The veteran actress looks back on her seven-season run on the USA hit
Although “Burn Notice” creator Matt Nix and others at USA believed it was time to end its popular spy drama, star Sharon Gless could’ve kept going.
“I always think that we all get better as we get older,” Gless told TheWrap. “The more you get to do something, the better you get at it. And I love working with a family forever. It could’ve gone for 12 years for me, Madeline would probably be in a home, but I never like the story to end especially in TV when you love the people you work with.”
Note: Spoilers if you haven’t watched Thursday’s series finale, “Reckoning.”
In the end, Gless’ character, Madeline, sacrificed her life to make sure her loved ones got out alive. TheWrap spoke with the veteran actress who previously starred on “Cagney & Lacey” and “Queer as Folk” about her experience on the USA drama and that final emotional death scene.
TheWrap: Matt Nix gives you a lot of credit for the evolution of Madeline over the seven seasons. What are your thoughts on her growth?
Sharon Gless: After the pilot got picked up, Matt came to me and said, ‘There has to be more to her than I’d written. Let me give you one piece of advice: Mike gets all his moxy from her.’ I said, ‘OK.’ Maddie was very manipulative and it just sort of grew. She would do anything to get Mike back in her life. Also, what’s cool is that no spy has a mother. James Bond didn’t have a mother. Nobody cares about a spy’s mother. But, Matt wrote this interesting woman, which they used. And they became funny together and sad together and you learned why Mike was the way he was.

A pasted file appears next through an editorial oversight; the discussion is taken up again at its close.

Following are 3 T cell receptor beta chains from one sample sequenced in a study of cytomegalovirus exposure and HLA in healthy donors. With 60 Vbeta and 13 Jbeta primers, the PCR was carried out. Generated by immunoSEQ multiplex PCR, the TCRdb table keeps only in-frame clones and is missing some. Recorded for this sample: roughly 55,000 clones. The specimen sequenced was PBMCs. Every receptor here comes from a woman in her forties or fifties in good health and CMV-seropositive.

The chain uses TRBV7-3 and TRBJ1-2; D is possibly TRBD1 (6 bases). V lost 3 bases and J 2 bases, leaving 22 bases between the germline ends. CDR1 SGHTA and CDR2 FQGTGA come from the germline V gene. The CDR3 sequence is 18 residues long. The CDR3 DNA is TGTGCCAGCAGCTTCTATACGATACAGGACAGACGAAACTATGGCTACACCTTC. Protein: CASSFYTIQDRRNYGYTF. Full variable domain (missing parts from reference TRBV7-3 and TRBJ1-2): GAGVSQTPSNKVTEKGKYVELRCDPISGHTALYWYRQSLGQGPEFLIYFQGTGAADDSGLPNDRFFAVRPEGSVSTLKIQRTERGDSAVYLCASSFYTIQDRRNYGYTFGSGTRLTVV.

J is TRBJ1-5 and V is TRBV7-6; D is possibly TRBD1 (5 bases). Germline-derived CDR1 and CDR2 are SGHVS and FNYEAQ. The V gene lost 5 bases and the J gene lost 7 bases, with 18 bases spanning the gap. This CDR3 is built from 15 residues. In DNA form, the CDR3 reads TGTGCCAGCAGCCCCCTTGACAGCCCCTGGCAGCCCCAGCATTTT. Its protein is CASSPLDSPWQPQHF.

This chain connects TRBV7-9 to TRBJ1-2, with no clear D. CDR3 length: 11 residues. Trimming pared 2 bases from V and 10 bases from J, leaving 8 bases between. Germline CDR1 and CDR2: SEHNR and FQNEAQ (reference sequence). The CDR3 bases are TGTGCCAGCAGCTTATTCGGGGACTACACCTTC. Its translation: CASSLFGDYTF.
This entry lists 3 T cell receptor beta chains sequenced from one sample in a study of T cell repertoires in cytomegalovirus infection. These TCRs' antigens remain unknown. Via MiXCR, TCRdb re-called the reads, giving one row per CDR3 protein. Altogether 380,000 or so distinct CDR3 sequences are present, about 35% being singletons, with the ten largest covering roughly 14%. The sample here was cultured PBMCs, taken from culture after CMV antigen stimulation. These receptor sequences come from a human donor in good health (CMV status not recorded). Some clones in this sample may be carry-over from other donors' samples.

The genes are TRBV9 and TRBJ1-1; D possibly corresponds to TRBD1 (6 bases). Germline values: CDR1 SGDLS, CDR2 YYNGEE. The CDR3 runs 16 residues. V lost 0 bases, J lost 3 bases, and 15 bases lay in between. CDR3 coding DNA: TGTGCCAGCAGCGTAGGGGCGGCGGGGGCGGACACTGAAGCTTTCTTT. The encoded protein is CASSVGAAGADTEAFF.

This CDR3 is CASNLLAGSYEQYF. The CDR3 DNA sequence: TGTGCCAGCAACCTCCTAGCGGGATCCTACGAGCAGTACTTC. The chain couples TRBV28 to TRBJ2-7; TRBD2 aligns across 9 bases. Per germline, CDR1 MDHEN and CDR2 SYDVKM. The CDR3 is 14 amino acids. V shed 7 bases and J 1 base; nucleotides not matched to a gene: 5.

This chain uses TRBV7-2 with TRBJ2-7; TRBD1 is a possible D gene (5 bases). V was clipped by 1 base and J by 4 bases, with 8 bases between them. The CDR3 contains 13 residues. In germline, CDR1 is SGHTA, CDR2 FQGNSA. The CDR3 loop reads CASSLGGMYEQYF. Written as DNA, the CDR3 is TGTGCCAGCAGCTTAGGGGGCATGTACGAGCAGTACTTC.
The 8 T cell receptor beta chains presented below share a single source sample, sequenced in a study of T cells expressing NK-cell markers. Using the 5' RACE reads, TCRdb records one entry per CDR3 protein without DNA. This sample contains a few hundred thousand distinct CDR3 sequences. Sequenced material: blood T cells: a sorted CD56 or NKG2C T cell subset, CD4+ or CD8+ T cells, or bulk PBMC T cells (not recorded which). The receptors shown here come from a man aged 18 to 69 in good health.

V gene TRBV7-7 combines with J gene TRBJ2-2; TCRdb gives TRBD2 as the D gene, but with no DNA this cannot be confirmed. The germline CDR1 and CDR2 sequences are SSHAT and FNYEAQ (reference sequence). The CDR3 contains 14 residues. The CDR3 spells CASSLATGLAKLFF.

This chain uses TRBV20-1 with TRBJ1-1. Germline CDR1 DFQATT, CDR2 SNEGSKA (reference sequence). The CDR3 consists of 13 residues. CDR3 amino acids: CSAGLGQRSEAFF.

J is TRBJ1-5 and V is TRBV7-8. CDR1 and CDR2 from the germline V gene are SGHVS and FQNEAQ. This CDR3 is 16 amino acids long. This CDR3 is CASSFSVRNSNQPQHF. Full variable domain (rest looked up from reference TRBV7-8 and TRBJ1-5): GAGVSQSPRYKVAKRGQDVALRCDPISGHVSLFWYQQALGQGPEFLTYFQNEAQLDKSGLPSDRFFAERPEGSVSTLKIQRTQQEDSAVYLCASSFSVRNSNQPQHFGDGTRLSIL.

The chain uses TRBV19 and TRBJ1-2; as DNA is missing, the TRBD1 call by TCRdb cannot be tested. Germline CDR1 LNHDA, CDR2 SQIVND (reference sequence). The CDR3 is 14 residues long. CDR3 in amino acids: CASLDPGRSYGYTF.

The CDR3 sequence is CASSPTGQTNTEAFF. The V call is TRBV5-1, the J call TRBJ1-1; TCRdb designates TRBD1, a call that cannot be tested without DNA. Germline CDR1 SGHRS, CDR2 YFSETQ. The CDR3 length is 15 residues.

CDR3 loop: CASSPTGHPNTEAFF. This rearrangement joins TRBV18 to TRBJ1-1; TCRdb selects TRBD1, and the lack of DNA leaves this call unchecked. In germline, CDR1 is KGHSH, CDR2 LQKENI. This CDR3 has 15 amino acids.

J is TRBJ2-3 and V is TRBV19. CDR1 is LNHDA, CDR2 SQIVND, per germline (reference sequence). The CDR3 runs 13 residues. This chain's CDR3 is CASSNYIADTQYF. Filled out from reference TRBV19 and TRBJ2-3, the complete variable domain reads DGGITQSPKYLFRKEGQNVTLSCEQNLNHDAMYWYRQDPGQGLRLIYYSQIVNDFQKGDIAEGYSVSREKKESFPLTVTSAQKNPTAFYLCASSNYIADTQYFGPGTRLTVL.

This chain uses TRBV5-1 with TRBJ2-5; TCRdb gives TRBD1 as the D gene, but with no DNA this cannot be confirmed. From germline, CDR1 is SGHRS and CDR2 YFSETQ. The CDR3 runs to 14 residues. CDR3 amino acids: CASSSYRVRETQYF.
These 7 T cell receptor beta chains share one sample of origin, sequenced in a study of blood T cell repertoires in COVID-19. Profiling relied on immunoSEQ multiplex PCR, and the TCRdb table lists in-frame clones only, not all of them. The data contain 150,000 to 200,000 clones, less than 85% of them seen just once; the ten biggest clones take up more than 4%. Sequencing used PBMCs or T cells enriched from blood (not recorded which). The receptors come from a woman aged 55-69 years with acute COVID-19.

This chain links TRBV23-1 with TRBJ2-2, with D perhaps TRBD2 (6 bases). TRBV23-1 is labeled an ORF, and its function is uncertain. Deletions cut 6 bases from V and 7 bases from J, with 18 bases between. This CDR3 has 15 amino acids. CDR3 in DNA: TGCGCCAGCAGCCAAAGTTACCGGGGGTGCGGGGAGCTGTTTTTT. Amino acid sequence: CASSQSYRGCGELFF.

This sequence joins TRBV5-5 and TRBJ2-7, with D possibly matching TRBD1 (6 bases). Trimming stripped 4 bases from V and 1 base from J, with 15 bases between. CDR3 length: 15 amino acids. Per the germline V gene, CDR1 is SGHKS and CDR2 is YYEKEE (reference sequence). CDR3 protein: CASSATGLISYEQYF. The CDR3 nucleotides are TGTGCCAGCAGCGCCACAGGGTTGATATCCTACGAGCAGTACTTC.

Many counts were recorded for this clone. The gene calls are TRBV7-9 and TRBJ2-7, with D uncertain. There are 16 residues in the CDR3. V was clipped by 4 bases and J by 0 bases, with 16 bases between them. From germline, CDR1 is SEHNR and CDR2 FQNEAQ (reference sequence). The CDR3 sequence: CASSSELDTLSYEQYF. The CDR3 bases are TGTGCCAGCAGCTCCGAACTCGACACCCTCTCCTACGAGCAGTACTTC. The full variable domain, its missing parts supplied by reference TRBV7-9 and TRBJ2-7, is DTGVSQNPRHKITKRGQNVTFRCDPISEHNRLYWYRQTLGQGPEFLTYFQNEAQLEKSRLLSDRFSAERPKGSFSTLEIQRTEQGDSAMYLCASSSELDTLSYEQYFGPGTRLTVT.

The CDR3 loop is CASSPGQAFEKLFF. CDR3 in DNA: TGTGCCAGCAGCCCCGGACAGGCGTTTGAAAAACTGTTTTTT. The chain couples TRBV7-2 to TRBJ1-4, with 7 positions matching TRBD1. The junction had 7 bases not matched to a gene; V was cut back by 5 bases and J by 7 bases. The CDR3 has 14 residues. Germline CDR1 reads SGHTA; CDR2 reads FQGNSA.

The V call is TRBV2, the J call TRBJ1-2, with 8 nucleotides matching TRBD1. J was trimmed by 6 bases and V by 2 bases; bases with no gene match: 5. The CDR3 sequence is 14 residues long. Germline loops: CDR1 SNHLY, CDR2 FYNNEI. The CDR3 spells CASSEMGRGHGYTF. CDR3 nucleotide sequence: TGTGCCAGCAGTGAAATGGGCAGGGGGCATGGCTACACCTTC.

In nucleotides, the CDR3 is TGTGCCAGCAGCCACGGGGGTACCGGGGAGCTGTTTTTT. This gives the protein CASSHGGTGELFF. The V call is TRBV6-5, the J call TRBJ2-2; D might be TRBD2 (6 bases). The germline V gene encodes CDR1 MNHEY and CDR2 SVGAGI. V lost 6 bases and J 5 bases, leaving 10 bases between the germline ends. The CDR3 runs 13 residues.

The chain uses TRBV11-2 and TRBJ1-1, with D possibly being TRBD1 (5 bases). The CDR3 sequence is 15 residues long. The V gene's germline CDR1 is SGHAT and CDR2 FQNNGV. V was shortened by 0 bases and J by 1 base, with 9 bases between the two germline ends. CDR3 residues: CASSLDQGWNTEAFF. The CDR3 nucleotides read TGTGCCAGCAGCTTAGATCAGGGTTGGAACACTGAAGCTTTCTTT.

How did you find out that Madeline would die on the final episode?
When Matt and I were talking about Season 7, I wanted her to quit smoking in the last season but I told Matt that I didn’t want to be a saint about it. I wanted her to say in the last scene, ‘Oh, f–k it, I’m lighting up.’ And he said, ‘Interesting enough, that’s what we want you to do. Your last scene will be you lighting up that cigarette.’ Then, he said, ‘It’s not quite what you think. You are going to take one for the team.’ I was never quite sure how she was going to do that or how he was going to write it. I just knew that Maddie would die.
How did you feel when you found out just how she would die?
It made my cry at first. There was an earlier scene in the previous episode where Michael comes to see her at the safe house and he’s saying goodbye. She knows that he’s going to die and she even tries to use Charlie’s birthday as a way of getting him to stay. That’s the last time she sees him and she has no idea that she’s the one who’s actually going to die. So, time is running out and they’re all in danger and the only one who can save her grandson is Jesse. So, I thought Matt did a beautiful job. When I read it, I cried. When I performed it, when it was time for her to go, she just did it. She was scared, but there was no other choice. So, you just do it fast.
How do you feel about the way it turned out? Would you have changed anything?
Many actresses do this. I prepare a lot for a scene before I perform it. And then I’ll replay it in my mind afterward as I’m driving home and think, ‘Damn, I wish I did it this way.’ But, I don’t think about that closing scene. I guess there’s eight thousand ways to do it and I just did it. She just didn’t have a lot of time and it wasn’t the kind of place where you could milk it – wait a little longer and everyone gets blown up.
What would you like to do next?
Well, no spinoff for Madeline [laughs]. I’m going to take a few months off and then I’d like to get to another hit series. I prefer drama that has comedy in it, like Madeline. That’s my favorite thing. I love to work. I hope they let me do it until I can’t anymore.